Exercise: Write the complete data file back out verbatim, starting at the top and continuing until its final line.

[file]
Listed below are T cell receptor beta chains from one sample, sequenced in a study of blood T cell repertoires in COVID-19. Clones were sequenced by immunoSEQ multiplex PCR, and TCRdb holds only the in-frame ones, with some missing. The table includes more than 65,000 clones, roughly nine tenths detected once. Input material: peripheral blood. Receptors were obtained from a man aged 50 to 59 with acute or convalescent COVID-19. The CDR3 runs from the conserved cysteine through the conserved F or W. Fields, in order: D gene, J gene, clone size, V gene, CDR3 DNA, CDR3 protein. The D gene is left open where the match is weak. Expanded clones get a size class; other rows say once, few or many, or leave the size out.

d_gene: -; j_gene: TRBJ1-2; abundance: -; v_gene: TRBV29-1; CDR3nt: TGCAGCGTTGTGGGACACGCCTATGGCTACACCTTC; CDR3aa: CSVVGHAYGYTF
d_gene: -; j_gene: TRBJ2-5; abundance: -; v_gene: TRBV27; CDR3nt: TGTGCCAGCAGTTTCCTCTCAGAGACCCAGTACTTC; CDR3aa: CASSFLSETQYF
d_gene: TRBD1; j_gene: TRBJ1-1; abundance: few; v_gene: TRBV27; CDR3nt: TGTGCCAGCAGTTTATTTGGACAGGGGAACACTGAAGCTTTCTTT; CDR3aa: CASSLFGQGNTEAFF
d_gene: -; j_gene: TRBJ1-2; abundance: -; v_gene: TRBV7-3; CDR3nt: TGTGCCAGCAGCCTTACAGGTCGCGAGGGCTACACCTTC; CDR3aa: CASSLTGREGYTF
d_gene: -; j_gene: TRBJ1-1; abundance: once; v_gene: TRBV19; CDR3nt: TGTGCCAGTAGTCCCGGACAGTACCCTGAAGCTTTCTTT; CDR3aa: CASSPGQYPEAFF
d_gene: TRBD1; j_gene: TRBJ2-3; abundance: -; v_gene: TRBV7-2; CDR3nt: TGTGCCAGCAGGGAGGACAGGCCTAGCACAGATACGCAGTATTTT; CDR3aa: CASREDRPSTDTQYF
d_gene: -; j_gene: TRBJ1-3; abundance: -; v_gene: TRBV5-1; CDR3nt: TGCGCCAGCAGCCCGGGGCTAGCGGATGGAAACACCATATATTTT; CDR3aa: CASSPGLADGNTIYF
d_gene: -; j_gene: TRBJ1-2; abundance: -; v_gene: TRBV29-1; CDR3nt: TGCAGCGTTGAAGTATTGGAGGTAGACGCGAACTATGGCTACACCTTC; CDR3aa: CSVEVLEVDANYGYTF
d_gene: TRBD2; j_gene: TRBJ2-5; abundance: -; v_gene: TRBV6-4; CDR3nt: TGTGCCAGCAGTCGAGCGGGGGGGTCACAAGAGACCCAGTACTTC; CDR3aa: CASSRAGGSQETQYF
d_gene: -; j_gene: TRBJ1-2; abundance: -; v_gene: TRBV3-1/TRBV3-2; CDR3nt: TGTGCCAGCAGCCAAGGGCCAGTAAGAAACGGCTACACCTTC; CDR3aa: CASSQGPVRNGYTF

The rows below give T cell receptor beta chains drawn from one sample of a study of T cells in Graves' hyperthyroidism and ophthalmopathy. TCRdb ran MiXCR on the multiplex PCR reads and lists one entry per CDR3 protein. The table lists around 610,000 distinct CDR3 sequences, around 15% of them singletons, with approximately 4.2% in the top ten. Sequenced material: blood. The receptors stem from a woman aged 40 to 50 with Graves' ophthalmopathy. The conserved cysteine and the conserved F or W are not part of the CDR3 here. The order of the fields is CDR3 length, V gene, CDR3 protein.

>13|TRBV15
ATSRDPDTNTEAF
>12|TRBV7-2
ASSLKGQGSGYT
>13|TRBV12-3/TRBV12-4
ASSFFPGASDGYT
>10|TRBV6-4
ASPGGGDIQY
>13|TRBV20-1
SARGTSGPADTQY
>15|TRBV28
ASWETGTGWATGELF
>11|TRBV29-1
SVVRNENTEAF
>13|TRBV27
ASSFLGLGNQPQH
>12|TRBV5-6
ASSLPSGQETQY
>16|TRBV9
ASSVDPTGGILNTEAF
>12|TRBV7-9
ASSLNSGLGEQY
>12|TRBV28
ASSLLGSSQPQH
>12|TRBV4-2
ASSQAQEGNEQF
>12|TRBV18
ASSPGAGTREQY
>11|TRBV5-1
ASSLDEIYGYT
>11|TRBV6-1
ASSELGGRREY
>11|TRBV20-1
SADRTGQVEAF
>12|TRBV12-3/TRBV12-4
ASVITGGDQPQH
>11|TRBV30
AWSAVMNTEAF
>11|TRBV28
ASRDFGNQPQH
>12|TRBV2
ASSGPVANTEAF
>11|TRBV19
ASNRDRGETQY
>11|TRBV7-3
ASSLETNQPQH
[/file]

Listed below are T cell receptor beta chains from one sample, sequenced in a study of blood T cell repertoires in COVID-19. Clones were sequenced by immunoSEQ multiplex PCR, and TCRdb holds only the in-frame ones, with some missing. The table includes more than 65,000 clones, roughly nine tenths detected once. Input material: peripheral blood. Receptors were obtained from a man aged 50 to 59 with acute or convalescent COVID-19. The CDR3 runs from the conserved cysteine through the conserved F or W. Fields, in order: D gene, J gene, clone size, V gene, CDR3 DNA, CDR3 protein. The D gene is left open where the match is weak. Expanded clones get a size class; other rows say once, few or many, or leave the size out.

d_gene: -; j_gene: TRBJ1-2; abundance: -; v_gene: TRBV29-1; CDR3nt: TGCAGCGTTGTGGGACACGCCTATGGCTACACCTTC; CDR3aa: CSVVGHAYGYTF
d_gene: -; j_gene: TRBJ2-5; abundance: -; v_gene: TRBV27; CDR3nt: TGTGCCAGCAGTTTCCTCTCAGAGACCCAGTACTTC; CDR3aa: CASSFLSETQYF
d_gene: TRBD1; j_gene: TRBJ1-1; abundance: few; v_gene: TRBV27; CDR3nt: TGTGCCAGCAGTTTATTTGGACAGGGGAACACTGAAGCTTTCTTT; CDR3aa: CASSLFGQGNTEAFF
d_gene: -; j_gene: TRBJ1-2; abundance: -; v_gene: TRBV7-3; CDR3nt: TGTGCCAGCAGCCTTACAGGTCGCGAGGGCTACACCTTC; CDR3aa: CASSLTGREGYTF
d_gene: -; j_gene: TRBJ1-1; abundance: once; v_gene: TRBV19; CDR3nt: TGTGCCAGTAGTCCCGGACAGTACCCTGAAGCTTTCTTT; CDR3aa: CASSPGQYPEAFF
d_gene: TRBD1; j_gene: TRBJ2-3; abundance: -; v_gene: TRBV7-2; CDR3nt: TGTGCCAGCAGGGAGGACAGGCCTAGCACAGATACGCAGTATTTT; CDR3aa: CASREDRPSTDTQYF
d_gene: -; j_gene: TRBJ1-3; abundance: -; v_gene: TRBV5-1; CDR3nt: TGCGCCAGCAGCCCGGGGCTAGCGGATGGAAACACCATATATTTT; CDR3aa: CASSPGLADGNTIYF
d_gene: -; j_gene: TRBJ1-2; abundance: -; v_gene: TRBV29-1; CDR3nt: TGCAGCGTTGAAGTATTGGAGGTAGACGCGAACTATGGCTACACCTTC; CDR3aa: CSVEVLEVDANYGYTF
d_gene: TRBD2; j_gene: TRBJ2-5; abundance: -; v_gene: TRBV6-4; CDR3nt: TGTGCCAGCAGTCGAGCGGGGGGGTCACAAGAGACCCAGTACTTC; CDR3aa: CASSRAGGSQETQYF
d_gene: -; j_gene: TRBJ1-2; abundance: -; v_gene: TRBV3-1/TRBV3-2; CDR3nt: TGTGCCAGCAGCCAAGGGCCAGTAAGAAACGGCTACACCTTC; CDR3aa: CASSQGPVRNGYTF

The rows below give T cell receptor beta chains drawn from one sample of a study of T cells in Graves' hyperthyroidism and ophthalmopathy. TCRdb ran MiXCR on the multiplex PCR reads and lists one entry per CDR3 protein. The table lists around 610,000 distinct CDR3 sequences, around 15% of them singletons, with approximately 4.2% in the top ten. Sequenced material: blood. The receptors stem from a woman aged 40 to 50 with Graves' ophthalmopathy. The conserved cysteine and the conserved F or W are not part of the CDR3 here. The order of the fields is CDR3 length, V gene, CDR3 protein.

>13|TRBV15
ATSRDPDTNTEAF
>12|TRBV7-2
ASSLKGQGSGYT
>13|TRBV12-3/TRBV12-4
ASSFFPGASDGYT
>10|TRBV6-4
ASPGGGDIQY
>13|TRBV20-1
SARGTSGPADTQY
>15|TRBV28
ASWETGTGWATGELF
>11|TRBV29-1
SVVRNENTEAF
>13|TRBV27
ASSFLGLGNQPQH
>12|TRBV5-6
ASSLPSGQETQY
>16|TRBV9
ASSVDPTGGILNTEAF
>12|TRBV7-9
ASSLNSGLGEQY
>12|TRBV28
ASSLLGSSQPQH
>12|TRBV4-2
ASSQAQEGNEQF
>12|TRBV18
ASSPGAGTREQY
>11|TRBV5-1
ASSLDEIYGYT
>11|TRBV6-1
ASSELGGRREY
>11|TRBV20-1
SADRTGQVEAF
>12|TRBV12-3/TRBV12-4
ASVITGGDQPQH
>11|TRBV30
AWSAVMNTEAF
>11|TRBV28
ASRDFGNQPQH
>12|TRBV2
ASSGPVANTEAF
>11|TRBV19
ASNRDRGETQY
>11|TRBV7-3
ASSLETNQPQH